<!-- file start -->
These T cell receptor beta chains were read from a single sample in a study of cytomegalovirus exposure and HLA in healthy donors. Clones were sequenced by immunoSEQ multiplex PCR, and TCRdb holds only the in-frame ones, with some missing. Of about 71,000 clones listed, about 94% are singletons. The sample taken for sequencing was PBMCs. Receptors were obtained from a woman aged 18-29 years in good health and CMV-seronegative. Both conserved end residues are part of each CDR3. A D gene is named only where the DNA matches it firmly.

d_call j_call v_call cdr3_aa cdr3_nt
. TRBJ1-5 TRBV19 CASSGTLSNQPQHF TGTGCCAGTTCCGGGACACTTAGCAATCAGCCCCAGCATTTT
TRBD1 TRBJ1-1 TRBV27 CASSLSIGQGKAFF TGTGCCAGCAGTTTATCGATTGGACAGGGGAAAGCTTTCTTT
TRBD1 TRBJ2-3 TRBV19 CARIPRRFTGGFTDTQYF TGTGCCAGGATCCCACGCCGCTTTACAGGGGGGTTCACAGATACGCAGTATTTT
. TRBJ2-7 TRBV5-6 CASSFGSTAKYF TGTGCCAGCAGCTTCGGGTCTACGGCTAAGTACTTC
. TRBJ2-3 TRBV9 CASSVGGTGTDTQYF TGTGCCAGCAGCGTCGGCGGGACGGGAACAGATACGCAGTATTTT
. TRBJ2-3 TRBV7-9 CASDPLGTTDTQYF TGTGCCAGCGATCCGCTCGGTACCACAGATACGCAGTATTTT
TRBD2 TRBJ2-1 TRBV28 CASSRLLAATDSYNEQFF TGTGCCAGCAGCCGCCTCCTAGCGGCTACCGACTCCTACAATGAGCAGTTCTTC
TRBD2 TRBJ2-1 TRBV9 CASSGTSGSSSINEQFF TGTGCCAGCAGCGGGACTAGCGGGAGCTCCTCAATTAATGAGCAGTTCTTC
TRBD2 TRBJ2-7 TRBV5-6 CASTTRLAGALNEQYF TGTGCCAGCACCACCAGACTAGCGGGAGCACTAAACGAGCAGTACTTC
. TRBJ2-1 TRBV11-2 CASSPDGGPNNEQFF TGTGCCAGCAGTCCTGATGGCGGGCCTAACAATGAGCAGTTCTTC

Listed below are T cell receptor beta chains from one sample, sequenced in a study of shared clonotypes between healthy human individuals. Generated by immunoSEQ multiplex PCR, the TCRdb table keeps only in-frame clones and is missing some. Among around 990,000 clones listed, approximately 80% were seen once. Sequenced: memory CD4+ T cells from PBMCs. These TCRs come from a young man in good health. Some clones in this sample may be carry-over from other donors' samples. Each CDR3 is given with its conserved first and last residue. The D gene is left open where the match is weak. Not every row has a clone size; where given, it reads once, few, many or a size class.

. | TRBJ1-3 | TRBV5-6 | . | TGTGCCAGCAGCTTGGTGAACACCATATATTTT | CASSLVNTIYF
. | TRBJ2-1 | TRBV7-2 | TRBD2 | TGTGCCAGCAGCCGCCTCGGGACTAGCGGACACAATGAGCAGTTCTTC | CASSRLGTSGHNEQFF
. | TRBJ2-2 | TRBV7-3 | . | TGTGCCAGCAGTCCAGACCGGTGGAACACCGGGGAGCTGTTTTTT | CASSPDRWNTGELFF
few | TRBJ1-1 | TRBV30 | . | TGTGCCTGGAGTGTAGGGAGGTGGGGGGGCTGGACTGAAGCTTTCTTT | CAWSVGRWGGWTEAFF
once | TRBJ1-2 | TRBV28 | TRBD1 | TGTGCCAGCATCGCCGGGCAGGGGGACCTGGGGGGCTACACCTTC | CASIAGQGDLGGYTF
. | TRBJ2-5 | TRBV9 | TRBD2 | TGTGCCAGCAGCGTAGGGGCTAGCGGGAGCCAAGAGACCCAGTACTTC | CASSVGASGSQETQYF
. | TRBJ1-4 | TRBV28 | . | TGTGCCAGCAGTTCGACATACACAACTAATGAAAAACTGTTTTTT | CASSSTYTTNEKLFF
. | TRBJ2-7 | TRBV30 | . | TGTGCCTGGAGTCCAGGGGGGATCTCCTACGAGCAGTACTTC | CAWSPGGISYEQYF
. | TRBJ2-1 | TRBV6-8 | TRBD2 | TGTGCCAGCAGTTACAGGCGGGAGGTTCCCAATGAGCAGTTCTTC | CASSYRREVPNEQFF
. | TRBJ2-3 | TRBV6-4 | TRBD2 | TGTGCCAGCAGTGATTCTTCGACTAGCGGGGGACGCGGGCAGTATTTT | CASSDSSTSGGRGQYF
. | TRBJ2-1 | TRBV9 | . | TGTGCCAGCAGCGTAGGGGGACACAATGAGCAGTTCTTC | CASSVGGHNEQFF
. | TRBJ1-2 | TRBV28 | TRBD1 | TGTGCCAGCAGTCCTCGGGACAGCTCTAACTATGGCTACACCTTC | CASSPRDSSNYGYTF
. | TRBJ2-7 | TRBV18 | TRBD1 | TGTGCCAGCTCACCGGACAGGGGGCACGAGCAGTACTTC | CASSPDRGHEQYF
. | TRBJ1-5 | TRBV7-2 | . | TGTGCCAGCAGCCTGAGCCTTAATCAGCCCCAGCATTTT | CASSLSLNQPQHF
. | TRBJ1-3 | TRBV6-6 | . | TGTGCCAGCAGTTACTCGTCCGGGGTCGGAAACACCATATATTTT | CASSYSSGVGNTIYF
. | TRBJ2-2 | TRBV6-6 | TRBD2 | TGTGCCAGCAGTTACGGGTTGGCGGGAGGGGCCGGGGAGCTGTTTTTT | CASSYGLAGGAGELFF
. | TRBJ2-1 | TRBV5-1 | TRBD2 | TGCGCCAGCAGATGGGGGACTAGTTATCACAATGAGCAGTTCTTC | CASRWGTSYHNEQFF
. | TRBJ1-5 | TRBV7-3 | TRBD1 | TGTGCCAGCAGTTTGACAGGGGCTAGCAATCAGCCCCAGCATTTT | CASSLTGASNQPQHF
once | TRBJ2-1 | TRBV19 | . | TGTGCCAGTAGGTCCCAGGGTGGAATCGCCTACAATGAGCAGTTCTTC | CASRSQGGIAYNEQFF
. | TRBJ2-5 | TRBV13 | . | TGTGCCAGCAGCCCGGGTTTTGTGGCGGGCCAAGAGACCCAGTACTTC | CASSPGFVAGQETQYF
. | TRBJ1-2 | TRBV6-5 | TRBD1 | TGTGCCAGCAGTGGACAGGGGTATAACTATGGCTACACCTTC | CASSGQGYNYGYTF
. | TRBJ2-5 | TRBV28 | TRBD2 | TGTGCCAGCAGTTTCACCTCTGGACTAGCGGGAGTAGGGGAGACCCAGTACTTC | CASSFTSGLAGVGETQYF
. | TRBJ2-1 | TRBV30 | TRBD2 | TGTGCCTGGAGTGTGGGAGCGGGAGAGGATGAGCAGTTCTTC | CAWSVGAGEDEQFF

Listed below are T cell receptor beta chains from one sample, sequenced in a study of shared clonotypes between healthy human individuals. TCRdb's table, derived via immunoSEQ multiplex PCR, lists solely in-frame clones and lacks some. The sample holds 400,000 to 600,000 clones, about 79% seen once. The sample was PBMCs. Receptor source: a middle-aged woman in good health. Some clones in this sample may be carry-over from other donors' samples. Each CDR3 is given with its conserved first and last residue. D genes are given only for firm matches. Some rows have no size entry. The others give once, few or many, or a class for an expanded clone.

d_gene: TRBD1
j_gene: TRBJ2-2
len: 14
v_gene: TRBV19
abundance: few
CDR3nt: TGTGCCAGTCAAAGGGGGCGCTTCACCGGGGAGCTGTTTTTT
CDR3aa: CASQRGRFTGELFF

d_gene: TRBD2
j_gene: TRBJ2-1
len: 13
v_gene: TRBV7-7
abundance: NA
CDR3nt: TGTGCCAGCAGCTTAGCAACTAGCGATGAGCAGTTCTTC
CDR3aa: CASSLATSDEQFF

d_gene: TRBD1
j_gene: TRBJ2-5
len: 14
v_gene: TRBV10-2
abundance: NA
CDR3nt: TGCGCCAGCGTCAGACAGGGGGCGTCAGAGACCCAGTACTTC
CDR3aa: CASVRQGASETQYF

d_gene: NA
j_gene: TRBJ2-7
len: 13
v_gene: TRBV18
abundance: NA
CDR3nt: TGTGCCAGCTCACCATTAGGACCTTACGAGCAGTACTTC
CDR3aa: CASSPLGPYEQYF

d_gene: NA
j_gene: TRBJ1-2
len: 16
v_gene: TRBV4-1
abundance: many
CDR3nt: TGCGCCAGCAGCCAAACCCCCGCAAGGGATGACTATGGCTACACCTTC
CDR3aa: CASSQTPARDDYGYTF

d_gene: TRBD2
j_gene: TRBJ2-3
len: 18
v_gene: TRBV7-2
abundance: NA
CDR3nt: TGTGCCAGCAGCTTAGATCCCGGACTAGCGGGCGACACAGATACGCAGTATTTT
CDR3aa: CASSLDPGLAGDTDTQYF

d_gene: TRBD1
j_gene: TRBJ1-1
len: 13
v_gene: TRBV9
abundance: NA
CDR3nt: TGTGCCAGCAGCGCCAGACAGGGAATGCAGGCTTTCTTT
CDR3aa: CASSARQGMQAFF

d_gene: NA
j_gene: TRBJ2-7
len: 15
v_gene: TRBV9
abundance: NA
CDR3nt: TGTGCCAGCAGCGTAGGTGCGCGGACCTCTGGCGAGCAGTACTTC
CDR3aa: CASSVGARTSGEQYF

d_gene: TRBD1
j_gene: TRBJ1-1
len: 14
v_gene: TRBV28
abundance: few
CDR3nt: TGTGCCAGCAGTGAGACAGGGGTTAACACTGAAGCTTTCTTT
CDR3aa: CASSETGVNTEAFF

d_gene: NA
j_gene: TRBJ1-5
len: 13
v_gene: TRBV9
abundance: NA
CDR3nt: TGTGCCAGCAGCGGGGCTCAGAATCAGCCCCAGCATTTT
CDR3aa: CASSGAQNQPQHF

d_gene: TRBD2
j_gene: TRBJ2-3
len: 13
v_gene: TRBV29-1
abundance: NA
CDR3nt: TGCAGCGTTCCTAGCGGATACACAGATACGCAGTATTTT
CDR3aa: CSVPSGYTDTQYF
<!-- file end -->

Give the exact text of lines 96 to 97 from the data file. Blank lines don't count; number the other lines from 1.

len: 14
v_gene: TRBV28